The premise is actually really good. Philippa is the bastard daughter of nobility. She lives with her abusive husband and abusive mother-in-law. One day, a 'knight' and his lord come to their impoverished castle, and she finds out that her husband is involved in a lawsuit against her half-sister, Rowena, from the previous book, which is contesting her inheritance. She's brought to her sister who is initially displeased to see her, until she finds out that this is all a big scam on Philippa's husband's part to get more money.
Meanwhile, the 'knight' is not actually a knight but the bastard half-brother of the man that Rowena married (also from the previous book), Rannulf. His name is Temric and he has refused knighthood for reasons I forgot... but anyway, Philippa is off-limits to him, which is a shame because her vulnerable, delicate nature makes him want to protect her. Then there's also the whole unfortunate thing about in-laws being considered blood relatives, so being with his sis-in-law = medieval incest. Seems fake, but OK. He's about as good at resisting his attraction as a colander is at holding water.
This was just too fluffy and ridiculous for me to like. I didn't like all the flowery language or that the plot takes forever to get moving. I liked how Domning tried to introduce the concept of domestic abuse in Medieval times in a real way, but Philippa was such a dull heroine and Temric was pure generic good and I didn't really root for them or feel invested in their futures because they read as cardboard cut-outs of characters without any real panache or personality.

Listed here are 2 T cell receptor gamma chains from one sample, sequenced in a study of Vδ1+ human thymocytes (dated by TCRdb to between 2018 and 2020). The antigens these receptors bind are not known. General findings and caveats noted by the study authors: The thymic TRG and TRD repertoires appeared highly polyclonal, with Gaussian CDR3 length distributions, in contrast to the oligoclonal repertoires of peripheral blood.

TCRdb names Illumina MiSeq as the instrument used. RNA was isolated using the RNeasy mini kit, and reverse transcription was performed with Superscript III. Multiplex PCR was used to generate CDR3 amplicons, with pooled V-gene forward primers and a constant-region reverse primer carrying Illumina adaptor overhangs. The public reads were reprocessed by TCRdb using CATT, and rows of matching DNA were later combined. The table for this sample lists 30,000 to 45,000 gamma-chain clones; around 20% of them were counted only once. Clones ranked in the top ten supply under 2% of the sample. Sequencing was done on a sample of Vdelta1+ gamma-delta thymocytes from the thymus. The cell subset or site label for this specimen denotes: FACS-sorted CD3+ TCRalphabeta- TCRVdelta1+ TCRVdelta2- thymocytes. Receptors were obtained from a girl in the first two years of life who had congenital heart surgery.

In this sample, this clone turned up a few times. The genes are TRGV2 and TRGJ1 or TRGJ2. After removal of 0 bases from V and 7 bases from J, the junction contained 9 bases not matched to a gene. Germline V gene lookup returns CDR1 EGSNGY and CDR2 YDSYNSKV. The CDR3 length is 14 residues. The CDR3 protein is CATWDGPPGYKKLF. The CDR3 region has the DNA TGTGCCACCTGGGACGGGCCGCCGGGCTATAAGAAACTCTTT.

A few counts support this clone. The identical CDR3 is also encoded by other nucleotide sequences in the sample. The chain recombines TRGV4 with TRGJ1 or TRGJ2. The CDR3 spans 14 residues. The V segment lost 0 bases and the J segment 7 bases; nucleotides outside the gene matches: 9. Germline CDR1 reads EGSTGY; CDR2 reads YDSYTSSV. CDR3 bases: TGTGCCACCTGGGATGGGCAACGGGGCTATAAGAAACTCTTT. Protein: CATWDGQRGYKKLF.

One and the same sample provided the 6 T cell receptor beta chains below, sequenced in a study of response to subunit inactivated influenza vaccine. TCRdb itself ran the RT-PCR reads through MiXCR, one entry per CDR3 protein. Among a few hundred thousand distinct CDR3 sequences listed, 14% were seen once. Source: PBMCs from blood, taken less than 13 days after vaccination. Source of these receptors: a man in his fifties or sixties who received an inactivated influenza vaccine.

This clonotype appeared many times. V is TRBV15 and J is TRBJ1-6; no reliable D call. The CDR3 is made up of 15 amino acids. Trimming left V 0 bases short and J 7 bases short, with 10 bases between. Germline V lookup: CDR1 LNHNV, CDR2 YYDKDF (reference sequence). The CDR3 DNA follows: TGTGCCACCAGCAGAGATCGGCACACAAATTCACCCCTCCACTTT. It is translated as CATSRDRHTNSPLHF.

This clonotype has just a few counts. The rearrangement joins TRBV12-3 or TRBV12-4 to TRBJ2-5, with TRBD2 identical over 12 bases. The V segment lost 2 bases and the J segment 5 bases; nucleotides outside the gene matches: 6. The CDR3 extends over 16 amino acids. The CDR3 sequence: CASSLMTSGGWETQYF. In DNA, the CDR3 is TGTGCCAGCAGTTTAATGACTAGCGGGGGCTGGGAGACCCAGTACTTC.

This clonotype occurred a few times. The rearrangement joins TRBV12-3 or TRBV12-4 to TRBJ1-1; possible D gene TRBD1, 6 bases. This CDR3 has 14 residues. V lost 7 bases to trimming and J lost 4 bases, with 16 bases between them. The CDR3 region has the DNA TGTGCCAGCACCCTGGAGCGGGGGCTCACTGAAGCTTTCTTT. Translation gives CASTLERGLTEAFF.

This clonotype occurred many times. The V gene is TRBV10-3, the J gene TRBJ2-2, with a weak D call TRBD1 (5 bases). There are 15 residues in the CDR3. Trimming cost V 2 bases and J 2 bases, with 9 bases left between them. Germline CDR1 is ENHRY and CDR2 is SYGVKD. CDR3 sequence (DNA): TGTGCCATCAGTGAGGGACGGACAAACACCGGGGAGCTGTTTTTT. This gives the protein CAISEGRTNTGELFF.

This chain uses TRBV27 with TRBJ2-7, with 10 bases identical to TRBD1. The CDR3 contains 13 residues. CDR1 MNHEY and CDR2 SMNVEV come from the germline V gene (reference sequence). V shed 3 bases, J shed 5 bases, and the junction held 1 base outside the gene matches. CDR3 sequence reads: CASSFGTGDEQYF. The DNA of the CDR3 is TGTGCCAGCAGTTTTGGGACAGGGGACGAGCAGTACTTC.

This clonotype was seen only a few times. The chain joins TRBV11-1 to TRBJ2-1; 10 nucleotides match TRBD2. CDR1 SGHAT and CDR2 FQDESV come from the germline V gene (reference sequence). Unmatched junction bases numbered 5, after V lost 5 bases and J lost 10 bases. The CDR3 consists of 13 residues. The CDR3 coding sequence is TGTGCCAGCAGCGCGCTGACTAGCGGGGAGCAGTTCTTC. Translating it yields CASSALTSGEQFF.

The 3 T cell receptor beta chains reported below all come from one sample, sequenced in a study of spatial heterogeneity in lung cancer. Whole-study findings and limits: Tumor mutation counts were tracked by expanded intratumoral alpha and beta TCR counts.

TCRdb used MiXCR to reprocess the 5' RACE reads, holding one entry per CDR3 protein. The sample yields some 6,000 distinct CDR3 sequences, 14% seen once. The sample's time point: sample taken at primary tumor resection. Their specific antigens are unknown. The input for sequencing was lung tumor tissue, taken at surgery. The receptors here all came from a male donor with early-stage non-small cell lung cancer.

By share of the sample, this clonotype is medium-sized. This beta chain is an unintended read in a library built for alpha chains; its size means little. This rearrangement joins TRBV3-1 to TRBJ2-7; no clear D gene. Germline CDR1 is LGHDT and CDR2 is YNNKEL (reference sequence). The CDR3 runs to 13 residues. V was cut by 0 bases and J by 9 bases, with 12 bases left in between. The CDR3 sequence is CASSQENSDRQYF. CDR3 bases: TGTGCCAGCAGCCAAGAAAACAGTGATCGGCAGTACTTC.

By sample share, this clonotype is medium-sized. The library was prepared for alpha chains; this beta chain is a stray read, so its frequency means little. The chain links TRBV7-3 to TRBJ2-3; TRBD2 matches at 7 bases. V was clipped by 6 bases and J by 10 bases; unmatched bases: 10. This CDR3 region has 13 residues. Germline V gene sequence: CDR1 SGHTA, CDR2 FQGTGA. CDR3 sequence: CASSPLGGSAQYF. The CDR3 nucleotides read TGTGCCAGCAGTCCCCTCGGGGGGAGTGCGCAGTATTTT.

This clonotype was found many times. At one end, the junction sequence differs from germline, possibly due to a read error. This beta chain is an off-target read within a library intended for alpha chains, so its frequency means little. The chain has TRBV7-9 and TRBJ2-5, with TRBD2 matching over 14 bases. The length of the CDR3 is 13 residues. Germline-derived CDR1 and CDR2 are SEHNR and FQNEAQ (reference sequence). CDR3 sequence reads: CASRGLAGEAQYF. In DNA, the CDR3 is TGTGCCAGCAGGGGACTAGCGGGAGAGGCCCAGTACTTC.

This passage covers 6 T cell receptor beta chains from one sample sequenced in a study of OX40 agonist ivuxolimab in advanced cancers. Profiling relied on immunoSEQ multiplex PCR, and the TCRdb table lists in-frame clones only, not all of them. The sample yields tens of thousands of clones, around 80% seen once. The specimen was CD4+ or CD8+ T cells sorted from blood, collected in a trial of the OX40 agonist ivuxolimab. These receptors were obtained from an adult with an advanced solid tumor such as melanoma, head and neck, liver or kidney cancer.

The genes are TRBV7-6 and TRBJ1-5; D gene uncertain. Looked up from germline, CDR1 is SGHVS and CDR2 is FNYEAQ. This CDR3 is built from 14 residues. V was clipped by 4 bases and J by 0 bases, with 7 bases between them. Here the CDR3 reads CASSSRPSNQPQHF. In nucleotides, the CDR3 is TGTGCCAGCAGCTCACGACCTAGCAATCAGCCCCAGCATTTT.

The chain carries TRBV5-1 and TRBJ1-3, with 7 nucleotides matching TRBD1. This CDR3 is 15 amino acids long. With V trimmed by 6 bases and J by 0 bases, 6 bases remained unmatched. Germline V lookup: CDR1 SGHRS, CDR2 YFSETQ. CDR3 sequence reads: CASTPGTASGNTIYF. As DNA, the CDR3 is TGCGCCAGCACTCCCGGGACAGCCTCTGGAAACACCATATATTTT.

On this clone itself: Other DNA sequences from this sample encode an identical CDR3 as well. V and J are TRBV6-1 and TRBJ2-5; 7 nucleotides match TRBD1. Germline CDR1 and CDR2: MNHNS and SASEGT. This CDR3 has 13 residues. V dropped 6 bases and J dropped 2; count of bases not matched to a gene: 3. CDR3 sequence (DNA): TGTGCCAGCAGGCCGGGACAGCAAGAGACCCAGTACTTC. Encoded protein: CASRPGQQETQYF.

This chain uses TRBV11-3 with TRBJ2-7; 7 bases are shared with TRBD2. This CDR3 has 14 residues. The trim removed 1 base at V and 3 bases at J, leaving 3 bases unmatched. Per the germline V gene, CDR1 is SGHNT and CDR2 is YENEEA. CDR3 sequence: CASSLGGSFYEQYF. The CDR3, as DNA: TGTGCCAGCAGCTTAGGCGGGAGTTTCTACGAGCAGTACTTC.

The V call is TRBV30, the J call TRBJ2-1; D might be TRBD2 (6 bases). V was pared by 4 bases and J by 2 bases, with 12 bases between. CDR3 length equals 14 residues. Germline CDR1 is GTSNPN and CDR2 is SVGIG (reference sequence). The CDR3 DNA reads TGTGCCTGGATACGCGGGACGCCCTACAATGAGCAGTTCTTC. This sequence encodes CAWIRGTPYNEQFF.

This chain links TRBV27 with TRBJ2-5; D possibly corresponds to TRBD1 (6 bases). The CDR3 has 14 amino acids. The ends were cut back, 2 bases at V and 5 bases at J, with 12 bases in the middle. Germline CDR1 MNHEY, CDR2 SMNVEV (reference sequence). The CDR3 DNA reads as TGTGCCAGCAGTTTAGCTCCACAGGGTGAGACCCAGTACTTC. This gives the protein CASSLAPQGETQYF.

Basically, this was the epitome of everything I find it hard to like about 90s bodice-rippers. Sorry, mom.
There are many popular reviewers on Goodreads who enjoy reviewing New York Times best-sellers and the latest trendy young adult book, but I'm not about that life. I enjoy reviewing out of print bodice-rippers and weird erotica with titles like CRAMMING HER CANDY BAG. I'm actually a little disappointed because I was hoping this was going to be an erotica about a woman having sex with actual candy, kind of in the vein of those bizarro erotica shorts like I FUCKED FROSTY or BAGGED BY THE GROCERIES. karen reads a lot of these, and I find them equally terrifying and hilarious.
CRAMMING HER CANDY BAG is not one of these monsteroica second cousins once removed, however. It is straight-up normie erotica about a middle management pencil-pusher named Melanie whose big dream in life is to push four pencils, all at the same time (hurr, hurr). She has a boyfriend named Wesley and is hurled unwillingly into dat single life when she comes home from work to catch him having a threesome. Because he is a gentleman, he offers to let her join.